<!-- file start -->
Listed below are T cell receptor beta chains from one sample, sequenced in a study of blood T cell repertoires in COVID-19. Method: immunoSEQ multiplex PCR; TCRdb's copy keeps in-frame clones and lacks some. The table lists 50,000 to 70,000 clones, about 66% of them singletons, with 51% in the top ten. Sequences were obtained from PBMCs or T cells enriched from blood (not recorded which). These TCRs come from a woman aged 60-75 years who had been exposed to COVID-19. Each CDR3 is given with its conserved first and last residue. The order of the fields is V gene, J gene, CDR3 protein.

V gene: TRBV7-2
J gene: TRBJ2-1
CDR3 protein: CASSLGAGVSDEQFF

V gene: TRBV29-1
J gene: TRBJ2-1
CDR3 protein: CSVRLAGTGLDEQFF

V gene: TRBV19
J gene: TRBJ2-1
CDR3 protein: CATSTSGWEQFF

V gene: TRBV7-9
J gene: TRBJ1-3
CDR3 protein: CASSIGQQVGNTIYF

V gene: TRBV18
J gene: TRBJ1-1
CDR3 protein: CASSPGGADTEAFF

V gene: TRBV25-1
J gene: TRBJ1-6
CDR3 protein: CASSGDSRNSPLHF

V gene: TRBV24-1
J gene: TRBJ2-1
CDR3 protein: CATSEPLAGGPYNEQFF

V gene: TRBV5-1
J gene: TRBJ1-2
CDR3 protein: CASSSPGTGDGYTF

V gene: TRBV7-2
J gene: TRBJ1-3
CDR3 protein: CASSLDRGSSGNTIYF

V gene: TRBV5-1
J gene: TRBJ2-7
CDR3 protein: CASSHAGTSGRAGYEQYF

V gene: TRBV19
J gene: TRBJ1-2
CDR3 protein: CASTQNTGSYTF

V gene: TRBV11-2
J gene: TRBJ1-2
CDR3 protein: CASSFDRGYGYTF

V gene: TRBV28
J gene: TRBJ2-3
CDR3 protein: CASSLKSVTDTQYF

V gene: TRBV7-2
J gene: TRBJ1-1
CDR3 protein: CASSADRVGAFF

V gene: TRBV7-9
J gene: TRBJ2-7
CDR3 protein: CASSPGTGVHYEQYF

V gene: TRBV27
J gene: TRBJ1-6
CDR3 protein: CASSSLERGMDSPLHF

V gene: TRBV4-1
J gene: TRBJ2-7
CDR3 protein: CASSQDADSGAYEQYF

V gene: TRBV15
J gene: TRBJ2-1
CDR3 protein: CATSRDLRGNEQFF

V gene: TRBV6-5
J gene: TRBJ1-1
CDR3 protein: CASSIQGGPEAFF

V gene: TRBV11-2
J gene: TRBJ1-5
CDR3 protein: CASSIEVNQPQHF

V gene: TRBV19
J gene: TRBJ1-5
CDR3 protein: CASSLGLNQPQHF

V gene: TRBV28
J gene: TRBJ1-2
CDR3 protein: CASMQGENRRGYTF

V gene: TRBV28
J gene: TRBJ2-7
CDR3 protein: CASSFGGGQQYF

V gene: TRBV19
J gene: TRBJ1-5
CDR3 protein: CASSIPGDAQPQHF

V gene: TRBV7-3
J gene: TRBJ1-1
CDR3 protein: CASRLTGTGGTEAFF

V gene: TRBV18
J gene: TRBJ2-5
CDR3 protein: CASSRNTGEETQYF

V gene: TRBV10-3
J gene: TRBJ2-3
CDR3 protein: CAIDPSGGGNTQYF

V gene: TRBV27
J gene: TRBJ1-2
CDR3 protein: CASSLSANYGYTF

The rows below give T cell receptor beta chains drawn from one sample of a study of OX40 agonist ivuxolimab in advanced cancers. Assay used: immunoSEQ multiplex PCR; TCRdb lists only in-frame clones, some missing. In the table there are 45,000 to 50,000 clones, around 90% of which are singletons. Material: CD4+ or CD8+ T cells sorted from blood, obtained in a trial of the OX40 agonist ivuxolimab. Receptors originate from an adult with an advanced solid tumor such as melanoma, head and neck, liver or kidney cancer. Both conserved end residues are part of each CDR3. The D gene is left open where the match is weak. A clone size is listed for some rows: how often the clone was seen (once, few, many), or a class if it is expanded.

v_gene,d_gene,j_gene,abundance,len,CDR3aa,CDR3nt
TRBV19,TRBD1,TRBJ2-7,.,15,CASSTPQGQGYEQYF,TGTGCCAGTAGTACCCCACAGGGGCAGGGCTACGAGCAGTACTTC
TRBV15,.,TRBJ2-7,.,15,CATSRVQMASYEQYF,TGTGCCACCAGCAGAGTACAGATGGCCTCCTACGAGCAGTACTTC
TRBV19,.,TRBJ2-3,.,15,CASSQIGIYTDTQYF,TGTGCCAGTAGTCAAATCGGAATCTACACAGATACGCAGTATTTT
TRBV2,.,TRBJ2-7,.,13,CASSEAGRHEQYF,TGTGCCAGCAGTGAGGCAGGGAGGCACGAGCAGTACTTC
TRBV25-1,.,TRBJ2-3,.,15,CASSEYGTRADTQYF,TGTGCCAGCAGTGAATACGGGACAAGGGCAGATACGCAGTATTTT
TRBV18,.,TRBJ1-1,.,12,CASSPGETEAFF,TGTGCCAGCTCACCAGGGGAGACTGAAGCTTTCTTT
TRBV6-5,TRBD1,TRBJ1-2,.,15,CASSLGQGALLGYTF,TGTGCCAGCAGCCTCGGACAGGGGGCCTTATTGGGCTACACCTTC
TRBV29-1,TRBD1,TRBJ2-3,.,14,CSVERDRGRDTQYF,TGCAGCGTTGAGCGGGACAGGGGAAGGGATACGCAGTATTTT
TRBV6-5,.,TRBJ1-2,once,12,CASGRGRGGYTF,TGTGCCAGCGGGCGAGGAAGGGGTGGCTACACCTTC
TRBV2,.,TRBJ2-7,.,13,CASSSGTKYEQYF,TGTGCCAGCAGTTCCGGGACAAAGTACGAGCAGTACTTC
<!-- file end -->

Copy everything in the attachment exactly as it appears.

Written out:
Listed below are T cell receptor beta chains from one sample, sequenced in a study of blood T cell repertoires in COVID-19. Method: immunoSEQ multiplex PCR; TCRdb's copy keeps in-frame clones and lacks some. The table lists 50,000 to 70,000 clones, about 66% of them singletons, with 51% in the top ten. Sequences were obtained from PBMCs or T cells enriched from blood (not recorded which). These TCRs come from a woman aged 60-75 years who had been exposed to COVID-19. Each CDR3 is given with its conserved first and last residue. The order of the fields is V gene, J gene, CDR3 protein.

V gene: TRBV7-2
J gene: TRBJ2-1
CDR3 protein: CASSLGAGVSDEQFF

V gene: TRBV29-1
J gene: TRBJ2-1
CDR3 protein: CSVRLAGTGLDEQFF

V gene: TRBV19
J gene: TRBJ2-1
CDR3 protein: CATSTSGWEQFF

V gene: TRBV7-9
J gene: TRBJ1-3
CDR3 protein: CASSIGQQVGNTIYF

V gene: TRBV18
J gene: TRBJ1-1
CDR3 protein: CASSPGGADTEAFF

V gene: TRBV25-1
J gene: TRBJ1-6
CDR3 protein: CASSGDSRNSPLHF

V gene: TRBV24-1
J gene: TRBJ2-1
CDR3 protein: CATSEPLAGGPYNEQFF

V gene: TRBV5-1
J gene: TRBJ1-2
CDR3 protein: CASSSPGTGDGYTF

V gene: TRBV7-2
J gene: TRBJ1-3
CDR3 protein: CASSLDRGSSGNTIYF

V gene: TRBV5-1
J gene: TRBJ2-7
CDR3 protein: CASSHAGTSGRAGYEQYF

V gene: TRBV19
J gene: TRBJ1-2
CDR3 protein: CASTQNTGSYTF

V gene: TRBV11-2
J gene: TRBJ1-2
CDR3 protein: CASSFDRGYGYTF

V gene: TRBV28
J gene: TRBJ2-3
CDR3 protein: CASSLKSVTDTQYF

V gene: TRBV7-2
J gene: TRBJ1-1
CDR3 protein: CASSADRVGAFF

V gene: TRBV7-9
J gene: TRBJ2-7
CDR3 protein: CASSPGTGVHYEQYF

V gene: TRBV27
J gene: TRBJ1-6
CDR3 protein: CASSSLERGMDSPLHF

V gene: TRBV4-1
J gene: TRBJ2-7
CDR3 protein: CASSQDADSGAYEQYF

V gene: TRBV15
J gene: TRBJ2-1
CDR3 protein: CATSRDLRGNEQFF

V gene: TRBV6-5
J gene: TRBJ1-1
CDR3 protein: CASSIQGGPEAFF

V gene: TRBV11-2
J gene: TRBJ1-5
CDR3 protein: CASSIEVNQPQHF

V gene: TRBV19
J gene: TRBJ1-5
CDR3 protein: CASSLGLNQPQHF

V gene: TRBV28
J gene: TRBJ1-2
CDR3 protein: CASMQGENRRGYTF

V gene: TRBV28
J gene: TRBJ2-7
CDR3 protein: CASSFGGGQQYF

V gene: TRBV19
J gene: TRBJ1-5
CDR3 protein: CASSIPGDAQPQHF

V gene: TRBV7-3
J gene: TRBJ1-1
CDR3 protein: CASRLTGTGGTEAFF

V gene: TRBV18
J gene: TRBJ2-5
CDR3 protein: CASSRNTGEETQYF

V gene: TRBV10-3
J gene: TRBJ2-3
CDR3 protein: CAIDPSGGGNTQYF

V gene: TRBV27
J gene: TRBJ1-2
CDR3 protein: CASSLSANYGYTF

The rows below give T cell receptor beta chains drawn from one sample of a study of OX40 agonist ivuxolimab in advanced cancers. Assay used: immunoSEQ multiplex PCR; TCRdb lists only in-frame clones, some missing. In the table there are 45,000 to 50,000 clones, around 90% of which are singletons. Material: CD4+ or CD8+ T cells sorted from blood, obtained in a trial of the OX40 agonist ivuxolimab. Receptors originate from an adult with an advanced solid tumor such as melanoma, head and neck, liver or kidney cancer. Both conserved end residues are part of each CDR3. The D gene is left open where the match is weak. A clone size is listed for some rows: how often the clone was seen (once, few, many), or a class if it is expanded.

v_gene,d_gene,j_gene,abundance,len,CDR3aa,CDR3nt
TRBV19,TRBD1,TRBJ2-7,.,15,CASSTPQGQGYEQYF,TGTGCCAGTAGTACCCCACAGGGGCAGGGCTACGAGCAGTACTTC
TRBV15,.,TRBJ2-7,.,15,CATSRVQMASYEQYF,TGTGCCACCAGCAGAGTACAGATGGCCTCCTACGAGCAGTACTTC
TRBV19,.,TRBJ2-3,.,15,CASSQIGIYTDTQYF,TGTGCCAGTAGTCAAATCGGAATCTACACAGATACGCAGTATTTT
TRBV2,.,TRBJ2-7,.,13,CASSEAGRHEQYF,TGTGCCAGCAGTGAGGCAGGGAGGCACGAGCAGTACTTC
TRBV25-1,.,TRBJ2-3,.,15,CASSEYGTRADTQYF,TGTGCCAGCAGTGAATACGGGACAAGGGCAGATACGCAGTATTTT
TRBV18,.,TRBJ1-1,.,12,CASSPGETEAFF,TGTGCCAGCTCACCAGGGGAGACTGAAGCTTTCTTT
TRBV6-5,TRBD1,TRBJ1-2,.,15,CASSLGQGALLGYTF,TGTGCCAGCAGCCTCGGACAGGGGGCCTTATTGGGCTACACCTTC
TRBV29-1,TRBD1,TRBJ2-3,.,14,CSVERDRGRDTQYF,TGCAGCGTTGAGCGGGACAGGGGAAGGGATACGCAGTATTTT
TRBV6-5,.,TRBJ1-2,once,12,CASGRGRGGYTF,TGTGCCAGCGGGCGAGGAAGGGGTGGCTACACCTTC
TRBV2,.,TRBJ2-7,.,13,CASSSGTKYEQYF,TGTGCCAGCAGTTCCGGGACAAAGTACGAGCAGTACTTC